Life expectancy in most of northern England lags way behind south, study finds

More than half of the north of England now has a lower life expectancy than even the worst area of the south, health experts from Sheffield University have found.

Sunday, 21st July 2019, 1:39 pm
Updated Wednesday, 24th July 2019, 6:50 pm

The figures show that in 66 per cent of areas in the north, female life expectancy is lower than the area with the lowest female life expectancy in the south.

88 per cent of northern local authorities also have a lower female life expectancy than the England average while 86 per cent have a lower male life expectancy.

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The scale of the issue has led leading experts from over 20 northern universities, Public Health England, the Northern Health Science Alliance and the N8 Research Partnership to form the Northern Universities’ Public Health Alliance (NUPHA).

This alliance includes the University of Sheffield, whose School of Health and Related Research (ScHARR) conducts world-leading research in measuring and evaluating public health, well-being and healthcare, translating university research into new treatments and services that will ultimately improve public health.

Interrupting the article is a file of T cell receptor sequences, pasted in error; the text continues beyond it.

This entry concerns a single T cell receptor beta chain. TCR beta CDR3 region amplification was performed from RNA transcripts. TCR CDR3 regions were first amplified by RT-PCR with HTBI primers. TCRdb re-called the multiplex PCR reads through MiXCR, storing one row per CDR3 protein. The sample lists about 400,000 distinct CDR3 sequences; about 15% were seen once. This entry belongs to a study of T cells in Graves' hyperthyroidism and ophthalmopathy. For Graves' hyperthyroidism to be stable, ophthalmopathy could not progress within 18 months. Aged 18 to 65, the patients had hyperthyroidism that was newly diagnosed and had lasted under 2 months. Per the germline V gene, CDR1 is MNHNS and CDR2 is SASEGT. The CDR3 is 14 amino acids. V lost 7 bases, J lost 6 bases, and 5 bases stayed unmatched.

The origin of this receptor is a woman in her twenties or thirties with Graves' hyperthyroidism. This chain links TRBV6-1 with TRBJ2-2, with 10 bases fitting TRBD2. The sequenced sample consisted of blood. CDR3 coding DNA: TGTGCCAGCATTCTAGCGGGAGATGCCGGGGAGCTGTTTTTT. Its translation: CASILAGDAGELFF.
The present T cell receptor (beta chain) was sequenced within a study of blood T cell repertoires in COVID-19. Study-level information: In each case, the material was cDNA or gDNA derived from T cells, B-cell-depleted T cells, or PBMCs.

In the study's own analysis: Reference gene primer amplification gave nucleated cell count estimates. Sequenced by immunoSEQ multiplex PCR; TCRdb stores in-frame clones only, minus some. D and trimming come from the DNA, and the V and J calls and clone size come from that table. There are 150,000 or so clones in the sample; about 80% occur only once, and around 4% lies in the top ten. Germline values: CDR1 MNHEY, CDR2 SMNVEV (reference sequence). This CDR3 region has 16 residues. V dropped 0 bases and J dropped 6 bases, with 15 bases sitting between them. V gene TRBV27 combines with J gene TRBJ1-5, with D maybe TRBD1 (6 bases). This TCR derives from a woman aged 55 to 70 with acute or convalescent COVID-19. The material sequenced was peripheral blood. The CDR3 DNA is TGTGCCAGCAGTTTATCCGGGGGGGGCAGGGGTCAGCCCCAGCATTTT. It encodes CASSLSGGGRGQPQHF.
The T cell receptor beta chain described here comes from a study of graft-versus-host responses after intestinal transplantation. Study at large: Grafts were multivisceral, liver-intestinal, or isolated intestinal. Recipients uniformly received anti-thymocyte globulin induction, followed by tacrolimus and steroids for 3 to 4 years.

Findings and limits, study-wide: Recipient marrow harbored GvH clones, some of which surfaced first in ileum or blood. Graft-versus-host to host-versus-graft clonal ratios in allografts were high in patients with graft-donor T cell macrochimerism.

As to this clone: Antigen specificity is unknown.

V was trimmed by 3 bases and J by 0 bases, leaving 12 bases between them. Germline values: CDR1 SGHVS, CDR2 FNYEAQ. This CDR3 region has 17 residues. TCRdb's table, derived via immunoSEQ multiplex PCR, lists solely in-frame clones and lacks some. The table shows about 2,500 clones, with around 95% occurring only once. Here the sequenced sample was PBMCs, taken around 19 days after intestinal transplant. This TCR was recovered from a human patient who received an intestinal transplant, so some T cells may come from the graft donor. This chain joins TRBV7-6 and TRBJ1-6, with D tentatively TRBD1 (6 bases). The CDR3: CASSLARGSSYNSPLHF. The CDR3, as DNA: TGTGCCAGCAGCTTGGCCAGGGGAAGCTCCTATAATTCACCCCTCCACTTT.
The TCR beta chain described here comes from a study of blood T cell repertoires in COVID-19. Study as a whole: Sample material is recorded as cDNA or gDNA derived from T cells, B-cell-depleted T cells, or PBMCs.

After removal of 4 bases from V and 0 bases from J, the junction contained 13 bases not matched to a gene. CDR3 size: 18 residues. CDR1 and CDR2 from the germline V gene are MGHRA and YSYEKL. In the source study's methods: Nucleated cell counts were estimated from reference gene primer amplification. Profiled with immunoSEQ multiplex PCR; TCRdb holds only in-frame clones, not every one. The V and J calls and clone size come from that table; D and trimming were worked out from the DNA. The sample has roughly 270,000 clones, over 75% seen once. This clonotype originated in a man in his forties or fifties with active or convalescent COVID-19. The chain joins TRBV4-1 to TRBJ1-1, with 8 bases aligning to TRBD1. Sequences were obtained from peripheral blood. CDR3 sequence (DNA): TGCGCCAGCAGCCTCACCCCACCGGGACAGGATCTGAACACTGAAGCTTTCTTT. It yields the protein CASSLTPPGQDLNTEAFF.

The initiative hopes to work collaboratively across the region, highlighting both the gross inequalities seen within the north itself and between the north and the rest of England.

Elizabeth Goyder, Professor of Public Health at the University of Sheffield’s School of Health and Related Research and Sheffield (ScHARR) and Sheffield lead for the NIHR School of Public Health Research, said: “NUPHA will be a great opportunity for northern universities to form valuable research collaborations and work together to promote health research and attract vital research funding that will have a great impact for our region.

“The NUPHA will provide a unique opportunity for us to work with a wide range of public health experts and together identify the common challenges and health inequalities we face; creating partnerships that will ultimately make a difference and improve public health.”

Professor Paul Johnstone, Regional Director for Public Health England (North), said: “For so long now the north lags behind the rest of the country economically and in health. New approaches to addressing inequalities are emerging all the time and the NUPHA will be key to supporting practitioners and decision makers with the best evidence.”